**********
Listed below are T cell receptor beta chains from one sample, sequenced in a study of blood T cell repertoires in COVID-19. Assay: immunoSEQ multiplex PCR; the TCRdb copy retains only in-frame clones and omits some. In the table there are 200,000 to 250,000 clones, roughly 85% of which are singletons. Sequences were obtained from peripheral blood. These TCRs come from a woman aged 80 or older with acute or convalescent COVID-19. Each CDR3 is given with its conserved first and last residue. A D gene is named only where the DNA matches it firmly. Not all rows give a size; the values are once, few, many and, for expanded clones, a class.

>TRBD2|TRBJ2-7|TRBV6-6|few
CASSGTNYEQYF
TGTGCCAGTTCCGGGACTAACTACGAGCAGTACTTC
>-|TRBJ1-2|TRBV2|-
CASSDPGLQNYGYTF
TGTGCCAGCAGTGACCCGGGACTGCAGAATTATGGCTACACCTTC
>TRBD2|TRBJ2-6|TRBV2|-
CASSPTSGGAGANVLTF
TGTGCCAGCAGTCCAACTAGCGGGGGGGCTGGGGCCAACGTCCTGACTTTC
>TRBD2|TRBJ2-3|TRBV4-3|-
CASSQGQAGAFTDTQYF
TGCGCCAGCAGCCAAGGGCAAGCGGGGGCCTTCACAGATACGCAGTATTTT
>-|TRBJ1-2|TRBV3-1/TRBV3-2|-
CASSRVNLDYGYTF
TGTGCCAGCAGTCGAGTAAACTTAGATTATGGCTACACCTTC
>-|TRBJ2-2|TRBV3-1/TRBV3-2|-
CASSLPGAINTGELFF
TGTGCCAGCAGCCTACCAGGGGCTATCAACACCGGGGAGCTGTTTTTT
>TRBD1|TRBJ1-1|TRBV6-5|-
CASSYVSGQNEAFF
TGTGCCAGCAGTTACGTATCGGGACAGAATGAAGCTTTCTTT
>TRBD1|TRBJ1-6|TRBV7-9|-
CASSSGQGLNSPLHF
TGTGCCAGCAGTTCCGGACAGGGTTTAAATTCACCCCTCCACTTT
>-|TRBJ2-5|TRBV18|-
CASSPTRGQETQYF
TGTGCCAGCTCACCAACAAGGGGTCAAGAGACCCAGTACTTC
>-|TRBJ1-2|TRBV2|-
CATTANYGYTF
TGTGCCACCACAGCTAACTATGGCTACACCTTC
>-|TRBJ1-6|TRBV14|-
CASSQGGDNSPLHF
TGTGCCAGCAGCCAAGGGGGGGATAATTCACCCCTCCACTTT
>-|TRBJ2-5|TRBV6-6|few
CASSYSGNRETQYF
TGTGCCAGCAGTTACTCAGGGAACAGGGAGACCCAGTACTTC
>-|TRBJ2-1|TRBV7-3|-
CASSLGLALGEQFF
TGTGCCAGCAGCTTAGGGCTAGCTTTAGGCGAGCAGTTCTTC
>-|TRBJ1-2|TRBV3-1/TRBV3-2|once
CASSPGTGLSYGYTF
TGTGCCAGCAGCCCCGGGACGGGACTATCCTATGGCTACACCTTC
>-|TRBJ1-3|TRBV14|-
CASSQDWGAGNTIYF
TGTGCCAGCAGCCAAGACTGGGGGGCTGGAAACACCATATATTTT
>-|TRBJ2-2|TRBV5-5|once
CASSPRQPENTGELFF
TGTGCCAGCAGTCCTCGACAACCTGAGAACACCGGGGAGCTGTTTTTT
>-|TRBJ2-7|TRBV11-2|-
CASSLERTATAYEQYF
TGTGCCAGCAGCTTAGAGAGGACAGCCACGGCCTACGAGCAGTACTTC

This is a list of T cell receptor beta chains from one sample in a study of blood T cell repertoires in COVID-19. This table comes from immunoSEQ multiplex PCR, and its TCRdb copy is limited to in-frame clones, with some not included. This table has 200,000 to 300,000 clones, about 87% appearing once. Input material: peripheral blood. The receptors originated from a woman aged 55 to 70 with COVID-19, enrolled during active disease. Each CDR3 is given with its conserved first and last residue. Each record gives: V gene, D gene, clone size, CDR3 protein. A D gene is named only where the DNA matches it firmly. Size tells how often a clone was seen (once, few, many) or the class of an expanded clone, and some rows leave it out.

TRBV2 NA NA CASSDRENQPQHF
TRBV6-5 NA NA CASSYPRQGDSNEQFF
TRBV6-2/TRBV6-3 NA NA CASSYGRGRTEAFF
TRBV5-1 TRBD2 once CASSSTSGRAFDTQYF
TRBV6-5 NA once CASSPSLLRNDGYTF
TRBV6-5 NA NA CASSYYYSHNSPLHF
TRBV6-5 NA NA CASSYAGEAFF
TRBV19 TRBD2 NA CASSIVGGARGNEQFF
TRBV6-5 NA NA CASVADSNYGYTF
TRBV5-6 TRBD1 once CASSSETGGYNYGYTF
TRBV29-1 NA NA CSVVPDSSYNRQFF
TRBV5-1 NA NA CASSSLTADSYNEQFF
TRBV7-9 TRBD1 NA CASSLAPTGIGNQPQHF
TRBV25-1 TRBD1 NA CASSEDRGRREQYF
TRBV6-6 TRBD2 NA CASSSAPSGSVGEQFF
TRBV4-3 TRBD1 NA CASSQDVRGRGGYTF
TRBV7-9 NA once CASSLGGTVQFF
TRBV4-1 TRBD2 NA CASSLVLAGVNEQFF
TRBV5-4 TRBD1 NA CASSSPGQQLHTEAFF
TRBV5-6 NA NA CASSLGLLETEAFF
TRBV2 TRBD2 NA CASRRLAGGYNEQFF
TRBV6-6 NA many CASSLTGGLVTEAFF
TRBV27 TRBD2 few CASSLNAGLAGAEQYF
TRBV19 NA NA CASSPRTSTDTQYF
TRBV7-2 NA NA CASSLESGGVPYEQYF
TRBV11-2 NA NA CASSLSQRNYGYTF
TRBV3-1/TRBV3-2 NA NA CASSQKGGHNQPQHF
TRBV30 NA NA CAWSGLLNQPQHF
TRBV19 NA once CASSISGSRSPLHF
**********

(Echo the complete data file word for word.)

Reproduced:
Listed below are T cell receptor beta chains from one sample, sequenced in a study of blood T cell repertoires in COVID-19. Assay: immunoSEQ multiplex PCR; the TCRdb copy retains only in-frame clones and omits some. In the table there are 200,000 to 250,000 clones, roughly 85% of which are singletons. Sequences were obtained from peripheral blood. These TCRs come from a woman aged 80 or older with acute or convalescent COVID-19. Each CDR3 is given with its conserved first and last residue. A D gene is named only where the DNA matches it firmly. Not all rows give a size; the values are once, few, many and, for expanded clones, a class.

>TRBD2|TRBJ2-7|TRBV6-6|few
CASSGTNYEQYF
TGTGCCAGTTCCGGGACTAACTACGAGCAGTACTTC
>-|TRBJ1-2|TRBV2|-
CASSDPGLQNYGYTF
TGTGCCAGCAGTGACCCGGGACTGCAGAATTATGGCTACACCTTC
>TRBD2|TRBJ2-6|TRBV2|-
CASSPTSGGAGANVLTF
TGTGCCAGCAGTCCAACTAGCGGGGGGGCTGGGGCCAACGTCCTGACTTTC
>TRBD2|TRBJ2-3|TRBV4-3|-
CASSQGQAGAFTDTQYF
TGCGCCAGCAGCCAAGGGCAAGCGGGGGCCTTCACAGATACGCAGTATTTT
>-|TRBJ1-2|TRBV3-1/TRBV3-2|-
CASSRVNLDYGYTF
TGTGCCAGCAGTCGAGTAAACTTAGATTATGGCTACACCTTC
>-|TRBJ2-2|TRBV3-1/TRBV3-2|-
CASSLPGAINTGELFF
TGTGCCAGCAGCCTACCAGGGGCTATCAACACCGGGGAGCTGTTTTTT
>TRBD1|TRBJ1-1|TRBV6-5|-
CASSYVSGQNEAFF
TGTGCCAGCAGTTACGTATCGGGACAGAATGAAGCTTTCTTT
>TRBD1|TRBJ1-6|TRBV7-9|-
CASSSGQGLNSPLHF
TGTGCCAGCAGTTCCGGACAGGGTTTAAATTCACCCCTCCACTTT
>-|TRBJ2-5|TRBV18|-
CASSPTRGQETQYF
TGTGCCAGCTCACCAACAAGGGGTCAAGAGACCCAGTACTTC
>-|TRBJ1-2|TRBV2|-
CATTANYGYTF
TGTGCCACCACAGCTAACTATGGCTACACCTTC
>-|TRBJ1-6|TRBV14|-
CASSQGGDNSPLHF
TGTGCCAGCAGCCAAGGGGGGGATAATTCACCCCTCCACTTT
>-|TRBJ2-5|TRBV6-6|few
CASSYSGNRETQYF
TGTGCCAGCAGTTACTCAGGGAACAGGGAGACCCAGTACTTC
>-|TRBJ2-1|TRBV7-3|-
CASSLGLALGEQFF
TGTGCCAGCAGCTTAGGGCTAGCTTTAGGCGAGCAGTTCTTC
>-|TRBJ1-2|TRBV3-1/TRBV3-2|once
CASSPGTGLSYGYTF
TGTGCCAGCAGCCCCGGGACGGGACTATCCTATGGCTACACCTTC
>-|TRBJ1-3|TRBV14|-
CASSQDWGAGNTIYF
TGTGCCAGCAGCCAAGACTGGGGGGCTGGAAACACCATATATTTT
>-|TRBJ2-2|TRBV5-5|once
CASSPRQPENTGELFF
TGTGCCAGCAGTCCTCGACAACCTGAGAACACCGGGGAGCTGTTTTTT
>-|TRBJ2-7|TRBV11-2|-
CASSLERTATAYEQYF
TGTGCCAGCAGCTTAGAGAGGACAGCCACGGCCTACGAGCAGTACTTC

This is a list of T cell receptor beta chains from one sample in a study of blood T cell repertoires in COVID-19. This table comes from immunoSEQ multiplex PCR, and its TCRdb copy is limited to in-frame clones, with some not included. This table has 200,000 to 300,000 clones, about 87% appearing once. Input material: peripheral blood. The receptors originated from a woman aged 55 to 70 with COVID-19, enrolled during active disease. Each CDR3 is given with its conserved first and last residue. Each record gives: V gene, D gene, clone size, CDR3 protein. A D gene is named only where the DNA matches it firmly. Size tells how often a clone was seen (once, few, many) or the class of an expanded clone, and some rows leave it out.

TRBV2 NA NA CASSDRENQPQHF
TRBV6-5 NA NA CASSYPRQGDSNEQFF
TRBV6-2/TRBV6-3 NA NA CASSYGRGRTEAFF
TRBV5-1 TRBD2 once CASSSTSGRAFDTQYF
TRBV6-5 NA once CASSPSLLRNDGYTF
TRBV6-5 NA NA CASSYYYSHNSPLHF
TRBV6-5 NA NA CASSYAGEAFF
TRBV19 TRBD2 NA CASSIVGGARGNEQFF
TRBV6-5 NA NA CASVADSNYGYTF
TRBV5-6 TRBD1 once CASSSETGGYNYGYTF
TRBV29-1 NA NA CSVVPDSSYNRQFF
TRBV5-1 NA NA CASSSLTADSYNEQFF
TRBV7-9 TRBD1 NA CASSLAPTGIGNQPQHF
TRBV25-1 TRBD1 NA CASSEDRGRREQYF
TRBV6-6 TRBD2 NA CASSSAPSGSVGEQFF
TRBV4-3 TRBD1 NA CASSQDVRGRGGYTF
TRBV7-9 NA once CASSLGGTVQFF
TRBV4-1 TRBD2 NA CASSLVLAGVNEQFF
TRBV5-4 TRBD1 NA CASSSPGQQLHTEAFF
TRBV5-6 NA NA CASSLGLLETEAFF
TRBV2 TRBD2 NA CASRRLAGGYNEQFF
TRBV6-6 NA many CASSLTGGLVTEAFF
TRBV27 TRBD2 few CASSLNAGLAGAEQYF
TRBV19 NA NA CASSPRTSTDTQYF
TRBV7-2 NA NA CASSLESGGVPYEQYF
TRBV11-2 NA NA CASSLSQRNYGYTF
TRBV3-1/TRBV3-2 NA NA CASSQKGGHNQPQHF
TRBV30 NA NA CAWSGLLNQPQHF
TRBV19 NA once CASSISGSRSPLHF